Lupus is chronic and complex, and is often difficult to diagnose.
There is no single laboratory test that can determine if a person has lupus.
To complicate matters, many symptoms of lupus are similar to those of other diseases, and can come and go over weeks and months. It can often take years for a diagnosis to be made.
To diagnose lupus, a doctor should be able to find physical or laboratory evidence of the condition, such as swelling of joints, protein in the urine, fluid around the lungs or heart, or a skin biopsy (test of a sample) that shows evidence of the disease. The doctor also will look at a person’s medical history and special tests to rule out other diseases.
The term “lupus” usually refers to “systemic lupus erythematosus” (S.L.E.), but there are in fact other types of lupus, this is only one type of lupus. Other types of lupus are cutaneous or “skin” lupus erythematosus, which mainly affects the skin—not the rest of the body.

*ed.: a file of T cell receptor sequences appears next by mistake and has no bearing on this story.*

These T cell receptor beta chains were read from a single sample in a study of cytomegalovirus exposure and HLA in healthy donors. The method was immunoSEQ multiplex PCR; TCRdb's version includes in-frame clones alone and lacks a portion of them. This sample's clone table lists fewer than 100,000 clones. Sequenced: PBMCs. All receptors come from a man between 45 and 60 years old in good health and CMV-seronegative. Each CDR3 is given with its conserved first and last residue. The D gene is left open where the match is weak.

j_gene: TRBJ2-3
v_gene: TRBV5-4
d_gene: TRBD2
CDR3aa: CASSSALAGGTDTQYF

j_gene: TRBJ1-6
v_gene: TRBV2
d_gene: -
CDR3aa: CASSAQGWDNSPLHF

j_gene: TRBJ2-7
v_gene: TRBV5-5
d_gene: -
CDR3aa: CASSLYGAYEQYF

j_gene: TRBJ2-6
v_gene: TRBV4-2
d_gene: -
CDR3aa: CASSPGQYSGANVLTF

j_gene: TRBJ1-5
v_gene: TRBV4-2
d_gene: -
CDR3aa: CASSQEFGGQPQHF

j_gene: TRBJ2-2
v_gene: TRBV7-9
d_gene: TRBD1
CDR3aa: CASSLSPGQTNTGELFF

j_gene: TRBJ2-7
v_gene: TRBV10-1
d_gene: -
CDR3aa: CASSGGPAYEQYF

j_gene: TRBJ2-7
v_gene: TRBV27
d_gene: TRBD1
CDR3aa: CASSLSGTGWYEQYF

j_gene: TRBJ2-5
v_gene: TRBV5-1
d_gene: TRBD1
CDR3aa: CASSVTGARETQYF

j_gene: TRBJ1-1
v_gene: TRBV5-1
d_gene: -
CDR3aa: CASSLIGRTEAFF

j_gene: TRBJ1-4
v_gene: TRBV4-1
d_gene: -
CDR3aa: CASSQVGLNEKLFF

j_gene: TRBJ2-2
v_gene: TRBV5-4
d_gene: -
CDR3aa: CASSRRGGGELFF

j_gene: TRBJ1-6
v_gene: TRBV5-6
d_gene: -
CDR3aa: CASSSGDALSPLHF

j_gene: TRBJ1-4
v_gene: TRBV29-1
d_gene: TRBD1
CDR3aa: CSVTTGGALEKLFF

Unlike systemic lupus, cutaneous lupus does not threaten the health of other organs and tissues in the body. And although it’s clearly a concern, it’s not that common for cutaneous lupus to turn into systemic lupus. A type of cutaneous lupus called “discoid” lupus involves potentially scarring sores with inflammation, typically on the face, scalp, and ears. These lesions can scar.
“Drug-induced lupus” is triggered by the use of certain medicines. It usually goes away once the triggering medicines are stopped. Symptoms of this form of lupus are often relatively mild.
Doctors use the American College of Rheumatology's “Eleven Criteria of Lupus” to help make—or exclude—a diagnosis of lupus.
Typically, four or more of the following criteria must be present to make a diagnosis of systemic lupus.